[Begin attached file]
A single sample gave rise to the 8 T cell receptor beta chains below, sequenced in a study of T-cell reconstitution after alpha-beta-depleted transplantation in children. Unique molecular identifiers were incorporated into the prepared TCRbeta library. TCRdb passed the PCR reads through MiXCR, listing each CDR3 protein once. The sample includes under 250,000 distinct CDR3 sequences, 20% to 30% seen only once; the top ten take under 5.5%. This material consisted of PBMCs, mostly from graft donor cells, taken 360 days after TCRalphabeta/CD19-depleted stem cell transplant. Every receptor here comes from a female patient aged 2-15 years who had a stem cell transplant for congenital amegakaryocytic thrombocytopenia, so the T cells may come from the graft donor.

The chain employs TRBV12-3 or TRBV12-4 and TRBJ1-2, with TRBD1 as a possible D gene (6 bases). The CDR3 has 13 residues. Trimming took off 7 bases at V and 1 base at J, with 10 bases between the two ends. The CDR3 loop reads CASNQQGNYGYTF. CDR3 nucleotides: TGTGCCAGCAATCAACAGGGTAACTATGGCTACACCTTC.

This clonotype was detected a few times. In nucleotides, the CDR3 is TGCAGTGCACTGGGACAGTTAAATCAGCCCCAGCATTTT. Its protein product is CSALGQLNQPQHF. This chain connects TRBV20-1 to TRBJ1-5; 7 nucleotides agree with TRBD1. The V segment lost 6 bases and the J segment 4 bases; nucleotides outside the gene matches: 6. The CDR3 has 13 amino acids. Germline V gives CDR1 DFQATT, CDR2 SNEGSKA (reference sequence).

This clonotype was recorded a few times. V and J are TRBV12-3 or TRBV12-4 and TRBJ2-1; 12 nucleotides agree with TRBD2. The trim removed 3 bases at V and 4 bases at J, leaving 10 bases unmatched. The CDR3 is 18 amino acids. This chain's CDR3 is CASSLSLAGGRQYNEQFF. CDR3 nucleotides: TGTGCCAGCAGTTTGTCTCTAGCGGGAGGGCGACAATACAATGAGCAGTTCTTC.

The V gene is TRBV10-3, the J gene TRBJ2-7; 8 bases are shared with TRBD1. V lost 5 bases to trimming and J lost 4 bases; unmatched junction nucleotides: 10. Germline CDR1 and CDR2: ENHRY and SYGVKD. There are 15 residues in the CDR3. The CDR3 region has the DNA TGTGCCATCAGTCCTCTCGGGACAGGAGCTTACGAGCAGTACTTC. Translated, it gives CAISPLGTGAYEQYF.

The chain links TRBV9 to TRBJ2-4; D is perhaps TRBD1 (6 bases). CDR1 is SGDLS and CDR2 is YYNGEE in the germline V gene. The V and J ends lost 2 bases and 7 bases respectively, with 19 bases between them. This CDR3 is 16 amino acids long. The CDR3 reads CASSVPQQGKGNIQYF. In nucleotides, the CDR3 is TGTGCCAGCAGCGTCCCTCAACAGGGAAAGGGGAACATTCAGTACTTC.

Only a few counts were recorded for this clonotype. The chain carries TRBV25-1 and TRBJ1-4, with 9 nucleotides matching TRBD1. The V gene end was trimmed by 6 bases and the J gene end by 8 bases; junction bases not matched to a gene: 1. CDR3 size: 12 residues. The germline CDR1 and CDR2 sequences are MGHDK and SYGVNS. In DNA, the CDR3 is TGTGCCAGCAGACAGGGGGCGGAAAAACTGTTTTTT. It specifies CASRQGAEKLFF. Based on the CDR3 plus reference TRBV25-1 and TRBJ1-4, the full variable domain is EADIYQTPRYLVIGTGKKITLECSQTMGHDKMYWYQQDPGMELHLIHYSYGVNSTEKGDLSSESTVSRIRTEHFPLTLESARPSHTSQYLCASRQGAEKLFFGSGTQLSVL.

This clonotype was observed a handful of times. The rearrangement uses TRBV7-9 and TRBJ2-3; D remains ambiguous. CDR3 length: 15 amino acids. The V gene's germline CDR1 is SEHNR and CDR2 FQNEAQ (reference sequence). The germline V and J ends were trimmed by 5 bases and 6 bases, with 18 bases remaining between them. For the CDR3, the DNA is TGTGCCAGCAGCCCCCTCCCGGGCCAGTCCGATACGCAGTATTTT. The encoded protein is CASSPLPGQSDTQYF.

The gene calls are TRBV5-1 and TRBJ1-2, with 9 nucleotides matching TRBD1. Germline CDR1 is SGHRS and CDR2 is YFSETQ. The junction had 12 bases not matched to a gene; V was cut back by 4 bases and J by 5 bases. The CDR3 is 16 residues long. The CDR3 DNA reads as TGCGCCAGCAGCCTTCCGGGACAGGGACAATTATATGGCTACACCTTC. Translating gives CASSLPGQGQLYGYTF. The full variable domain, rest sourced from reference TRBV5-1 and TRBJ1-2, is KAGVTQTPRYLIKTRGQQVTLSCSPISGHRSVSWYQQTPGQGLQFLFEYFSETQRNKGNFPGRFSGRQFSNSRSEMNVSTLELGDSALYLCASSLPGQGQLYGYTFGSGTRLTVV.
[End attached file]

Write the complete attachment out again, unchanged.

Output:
A single sample gave rise to the 8 T cell receptor beta chains below, sequenced in a study of T-cell reconstitution after alpha-beta-depleted transplantation in children. Unique molecular identifiers were incorporated into the prepared TCRbeta library. TCRdb passed the PCR reads through MiXCR, listing each CDR3 protein once. The sample includes under 250,000 distinct CDR3 sequences, 20% to 30% seen only once; the top ten take under 5.5%. This material consisted of PBMCs, mostly from graft donor cells, taken 360 days after TCRalphabeta/CD19-depleted stem cell transplant. Every receptor here comes from a female patient aged 2-15 years who had a stem cell transplant for congenital amegakaryocytic thrombocytopenia, so the T cells may come from the graft donor.

The chain employs TRBV12-3 or TRBV12-4 and TRBJ1-2, with TRBD1 as a possible D gene (6 bases). The CDR3 has 13 residues. Trimming took off 7 bases at V and 1 base at J, with 10 bases between the two ends. The CDR3 loop reads CASNQQGNYGYTF. CDR3 nucleotides: TGTGCCAGCAATCAACAGGGTAACTATGGCTACACCTTC.

This clonotype was detected a few times. In nucleotides, the CDR3 is TGCAGTGCACTGGGACAGTTAAATCAGCCCCAGCATTTT. Its protein product is CSALGQLNQPQHF. This chain connects TRBV20-1 to TRBJ1-5; 7 nucleotides agree with TRBD1. The V segment lost 6 bases and the J segment 4 bases; nucleotides outside the gene matches: 6. The CDR3 has 13 amino acids. Germline V gives CDR1 DFQATT, CDR2 SNEGSKA (reference sequence).

This clonotype was recorded a few times. V and J are TRBV12-3 or TRBV12-4 and TRBJ2-1; 12 nucleotides agree with TRBD2. The trim removed 3 bases at V and 4 bases at J, leaving 10 bases unmatched. The CDR3 is 18 amino acids. This chain's CDR3 is CASSLSLAGGRQYNEQFF. CDR3 nucleotides: TGTGCCAGCAGTTTGTCTCTAGCGGGAGGGCGACAATACAATGAGCAGTTCTTC.

The V gene is TRBV10-3, the J gene TRBJ2-7; 8 bases are shared with TRBD1. V lost 5 bases to trimming and J lost 4 bases; unmatched junction nucleotides: 10. Germline CDR1 and CDR2: ENHRY and SYGVKD. There are 15 residues in the CDR3. The CDR3 region has the DNA TGTGCCATCAGTCCTCTCGGGACAGGAGCTTACGAGCAGTACTTC. Translated, it gives CAISPLGTGAYEQYF.

The chain links TRBV9 to TRBJ2-4; D is perhaps TRBD1 (6 bases). CDR1 is SGDLS and CDR2 is YYNGEE in the germline V gene. The V and J ends lost 2 bases and 7 bases respectively, with 19 bases between them. This CDR3 is 16 amino acids long. The CDR3 reads CASSVPQQGKGNIQYF. In nucleotides, the CDR3 is TGTGCCAGCAGCGTCCCTCAACAGGGAAAGGGGAACATTCAGTACTTC.

Only a few counts were recorded for this clonotype. The chain carries TRBV25-1 and TRBJ1-4, with 9 nucleotides matching TRBD1. The V gene end was trimmed by 6 bases and the J gene end by 8 bases; junction bases not matched to a gene: 1. CDR3 size: 12 residues. The germline CDR1 and CDR2 sequences are MGHDK and SYGVNS. In DNA, the CDR3 is TGTGCCAGCAGACAGGGGGCGGAAAAACTGTTTTTT. It specifies CASRQGAEKLFF. Based on the CDR3 plus reference TRBV25-1 and TRBJ1-4, the full variable domain is EADIYQTPRYLVIGTGKKITLECSQTMGHDKMYWYQQDPGMELHLIHYSYGVNSTEKGDLSSESTVSRIRTEHFPLTLESARPSHTSQYLCASRQGAEKLFFGSGTQLSVL.

This clonotype was observed a handful of times. The rearrangement uses TRBV7-9 and TRBJ2-3; D remains ambiguous. CDR3 length: 15 amino acids. The V gene's germline CDR1 is SEHNR and CDR2 FQNEAQ (reference sequence). The germline V and J ends were trimmed by 5 bases and 6 bases, with 18 bases remaining between them. For the CDR3, the DNA is TGTGCCAGCAGCCCCCTCCCGGGCCAGTCCGATACGCAGTATTTT. The encoded protein is CASSPLPGQSDTQYF.

The gene calls are TRBV5-1 and TRBJ1-2, with 9 nucleotides matching TRBD1. Germline CDR1 is SGHRS and CDR2 is YFSETQ. The junction had 12 bases not matched to a gene; V was cut back by 4 bases and J by 5 bases. The CDR3 is 16 residues long. The CDR3 DNA reads as TGCGCCAGCAGCCTTCCGGGACAGGGACAATTATATGGCTACACCTTC. Translating gives CASSLPGQGQLYGYTF. The full variable domain, rest sourced from reference TRBV5-1 and TRBJ1-2, is KAGVTQTPRYLIKTRGQQVTLSCSPISGHRSVSWYQQTPGQGLQFLFEYFSETQRNKGNFPGRFSGRQFSNSRSEMNVSTLELGDSALYLCASSLPGQGQLYGYTFGSGTRLTVV.